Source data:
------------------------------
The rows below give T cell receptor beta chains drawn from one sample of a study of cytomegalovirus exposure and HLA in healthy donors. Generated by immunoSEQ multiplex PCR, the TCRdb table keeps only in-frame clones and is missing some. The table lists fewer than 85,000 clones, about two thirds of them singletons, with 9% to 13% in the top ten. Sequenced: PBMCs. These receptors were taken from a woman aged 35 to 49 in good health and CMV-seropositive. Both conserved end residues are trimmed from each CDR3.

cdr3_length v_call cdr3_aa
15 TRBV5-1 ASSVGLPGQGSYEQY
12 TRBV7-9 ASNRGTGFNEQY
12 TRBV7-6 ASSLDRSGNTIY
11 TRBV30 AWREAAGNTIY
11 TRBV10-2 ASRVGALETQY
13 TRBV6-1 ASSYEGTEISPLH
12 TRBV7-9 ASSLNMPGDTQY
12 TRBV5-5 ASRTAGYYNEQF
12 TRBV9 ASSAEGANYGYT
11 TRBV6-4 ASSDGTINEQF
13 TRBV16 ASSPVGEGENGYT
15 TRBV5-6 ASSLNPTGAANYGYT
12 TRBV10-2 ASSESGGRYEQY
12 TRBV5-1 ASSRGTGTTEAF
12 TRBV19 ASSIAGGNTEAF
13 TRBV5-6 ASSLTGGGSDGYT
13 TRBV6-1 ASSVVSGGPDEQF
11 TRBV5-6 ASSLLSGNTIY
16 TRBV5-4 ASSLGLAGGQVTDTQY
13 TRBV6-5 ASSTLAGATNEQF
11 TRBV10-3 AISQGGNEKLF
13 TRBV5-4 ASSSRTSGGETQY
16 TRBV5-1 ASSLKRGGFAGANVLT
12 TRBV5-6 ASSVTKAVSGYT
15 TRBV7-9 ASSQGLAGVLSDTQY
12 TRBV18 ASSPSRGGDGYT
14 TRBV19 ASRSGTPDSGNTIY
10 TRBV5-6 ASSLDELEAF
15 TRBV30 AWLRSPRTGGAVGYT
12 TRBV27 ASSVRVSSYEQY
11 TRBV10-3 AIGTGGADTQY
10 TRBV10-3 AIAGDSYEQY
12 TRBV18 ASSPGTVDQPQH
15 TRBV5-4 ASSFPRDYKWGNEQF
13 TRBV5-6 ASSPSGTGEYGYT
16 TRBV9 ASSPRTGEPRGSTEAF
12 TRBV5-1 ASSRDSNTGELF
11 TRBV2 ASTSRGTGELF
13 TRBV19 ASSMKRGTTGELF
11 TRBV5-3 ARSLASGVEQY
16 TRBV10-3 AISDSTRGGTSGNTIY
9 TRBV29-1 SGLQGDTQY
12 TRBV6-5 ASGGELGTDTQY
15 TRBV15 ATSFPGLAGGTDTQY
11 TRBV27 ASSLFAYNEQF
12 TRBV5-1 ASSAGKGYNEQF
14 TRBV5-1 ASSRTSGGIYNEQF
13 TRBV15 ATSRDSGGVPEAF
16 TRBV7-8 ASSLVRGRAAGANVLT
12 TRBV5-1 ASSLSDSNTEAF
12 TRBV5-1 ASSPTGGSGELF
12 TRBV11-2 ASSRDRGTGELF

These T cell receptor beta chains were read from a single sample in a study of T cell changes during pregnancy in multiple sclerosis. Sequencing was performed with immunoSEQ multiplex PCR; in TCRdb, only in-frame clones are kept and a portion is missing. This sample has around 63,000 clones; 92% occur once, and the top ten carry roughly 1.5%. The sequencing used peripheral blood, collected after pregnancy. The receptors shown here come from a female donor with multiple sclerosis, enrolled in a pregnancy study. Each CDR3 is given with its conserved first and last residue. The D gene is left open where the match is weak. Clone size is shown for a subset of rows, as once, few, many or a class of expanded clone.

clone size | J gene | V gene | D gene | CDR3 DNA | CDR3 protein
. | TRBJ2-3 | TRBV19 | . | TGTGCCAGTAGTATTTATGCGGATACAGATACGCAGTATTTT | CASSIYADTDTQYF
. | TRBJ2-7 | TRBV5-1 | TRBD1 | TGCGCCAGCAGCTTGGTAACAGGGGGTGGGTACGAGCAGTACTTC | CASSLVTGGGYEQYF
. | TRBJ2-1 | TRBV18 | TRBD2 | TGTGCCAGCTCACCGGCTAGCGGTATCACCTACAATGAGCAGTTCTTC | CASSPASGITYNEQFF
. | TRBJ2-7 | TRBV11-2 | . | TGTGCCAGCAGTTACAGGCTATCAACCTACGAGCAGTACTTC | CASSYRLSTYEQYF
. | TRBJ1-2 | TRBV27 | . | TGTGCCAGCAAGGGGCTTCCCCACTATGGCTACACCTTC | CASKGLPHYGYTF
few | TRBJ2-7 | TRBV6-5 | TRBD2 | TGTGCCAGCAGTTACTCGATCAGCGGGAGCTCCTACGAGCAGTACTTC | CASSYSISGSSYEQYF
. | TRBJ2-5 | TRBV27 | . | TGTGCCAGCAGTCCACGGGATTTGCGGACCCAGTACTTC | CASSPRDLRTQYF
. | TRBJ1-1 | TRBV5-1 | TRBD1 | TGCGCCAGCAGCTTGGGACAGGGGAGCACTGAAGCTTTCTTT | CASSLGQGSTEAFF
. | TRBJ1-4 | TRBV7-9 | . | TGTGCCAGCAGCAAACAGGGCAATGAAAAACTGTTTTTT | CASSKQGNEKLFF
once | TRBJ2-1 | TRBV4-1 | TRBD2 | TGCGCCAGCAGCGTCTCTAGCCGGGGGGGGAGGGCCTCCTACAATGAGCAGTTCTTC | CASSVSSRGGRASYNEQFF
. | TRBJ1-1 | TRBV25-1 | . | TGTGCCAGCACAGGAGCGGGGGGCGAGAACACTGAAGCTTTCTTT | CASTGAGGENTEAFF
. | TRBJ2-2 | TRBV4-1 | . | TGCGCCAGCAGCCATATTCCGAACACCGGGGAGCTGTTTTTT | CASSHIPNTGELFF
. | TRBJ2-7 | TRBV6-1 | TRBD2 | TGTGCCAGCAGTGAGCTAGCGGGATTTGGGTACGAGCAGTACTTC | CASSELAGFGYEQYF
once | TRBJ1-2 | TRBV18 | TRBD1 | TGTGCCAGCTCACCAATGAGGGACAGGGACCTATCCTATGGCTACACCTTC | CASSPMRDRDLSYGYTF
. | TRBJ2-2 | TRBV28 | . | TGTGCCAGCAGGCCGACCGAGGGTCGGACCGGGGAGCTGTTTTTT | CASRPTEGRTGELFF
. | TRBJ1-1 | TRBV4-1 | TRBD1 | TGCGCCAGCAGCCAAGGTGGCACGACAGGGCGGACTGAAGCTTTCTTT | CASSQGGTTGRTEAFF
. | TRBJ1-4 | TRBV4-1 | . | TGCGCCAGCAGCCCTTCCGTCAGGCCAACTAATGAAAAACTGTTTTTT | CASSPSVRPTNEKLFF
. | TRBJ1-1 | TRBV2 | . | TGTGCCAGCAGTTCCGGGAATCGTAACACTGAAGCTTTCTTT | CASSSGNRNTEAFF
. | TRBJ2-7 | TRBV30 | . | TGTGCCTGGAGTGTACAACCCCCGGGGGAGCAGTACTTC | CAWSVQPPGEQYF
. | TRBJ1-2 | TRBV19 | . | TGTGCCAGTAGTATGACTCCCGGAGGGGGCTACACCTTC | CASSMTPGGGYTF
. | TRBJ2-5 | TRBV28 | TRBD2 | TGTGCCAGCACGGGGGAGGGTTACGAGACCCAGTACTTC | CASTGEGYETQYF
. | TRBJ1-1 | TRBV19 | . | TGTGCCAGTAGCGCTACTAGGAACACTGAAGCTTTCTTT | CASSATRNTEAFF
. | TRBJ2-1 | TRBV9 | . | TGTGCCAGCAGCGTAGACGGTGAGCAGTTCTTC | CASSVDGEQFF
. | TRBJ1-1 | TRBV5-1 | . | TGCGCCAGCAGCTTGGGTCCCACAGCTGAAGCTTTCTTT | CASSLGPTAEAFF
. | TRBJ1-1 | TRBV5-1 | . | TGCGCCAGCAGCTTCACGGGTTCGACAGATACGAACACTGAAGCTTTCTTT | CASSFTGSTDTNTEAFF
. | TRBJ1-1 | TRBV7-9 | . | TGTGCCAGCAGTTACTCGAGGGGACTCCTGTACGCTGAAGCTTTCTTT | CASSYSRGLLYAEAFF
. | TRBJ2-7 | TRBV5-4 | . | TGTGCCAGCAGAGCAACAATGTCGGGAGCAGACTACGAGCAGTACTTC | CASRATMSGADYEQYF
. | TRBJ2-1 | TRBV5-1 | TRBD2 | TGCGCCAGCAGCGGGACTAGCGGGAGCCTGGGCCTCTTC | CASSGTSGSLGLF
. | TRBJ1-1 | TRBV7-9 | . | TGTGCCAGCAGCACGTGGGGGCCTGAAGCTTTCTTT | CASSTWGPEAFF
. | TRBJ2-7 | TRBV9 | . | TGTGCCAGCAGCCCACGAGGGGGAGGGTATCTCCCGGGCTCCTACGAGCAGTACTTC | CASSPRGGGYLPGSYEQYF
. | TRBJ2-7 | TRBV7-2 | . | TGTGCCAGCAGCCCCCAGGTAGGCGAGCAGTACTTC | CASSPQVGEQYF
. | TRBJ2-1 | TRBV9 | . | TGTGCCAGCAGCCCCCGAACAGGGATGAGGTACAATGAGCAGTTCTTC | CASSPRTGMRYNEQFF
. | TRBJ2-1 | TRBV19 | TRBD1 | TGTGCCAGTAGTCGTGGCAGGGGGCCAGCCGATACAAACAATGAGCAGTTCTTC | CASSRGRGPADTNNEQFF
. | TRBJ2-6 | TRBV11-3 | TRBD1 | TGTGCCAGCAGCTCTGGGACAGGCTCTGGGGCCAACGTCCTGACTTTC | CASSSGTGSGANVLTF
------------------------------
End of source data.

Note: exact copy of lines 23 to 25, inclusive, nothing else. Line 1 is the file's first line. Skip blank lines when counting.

11 TRBV10-3 AISQGGNEKLF
13 TRBV5-4 ASSSRTSGGETQY
16 TRBV5-1 ASSLKRGGFAGANVLT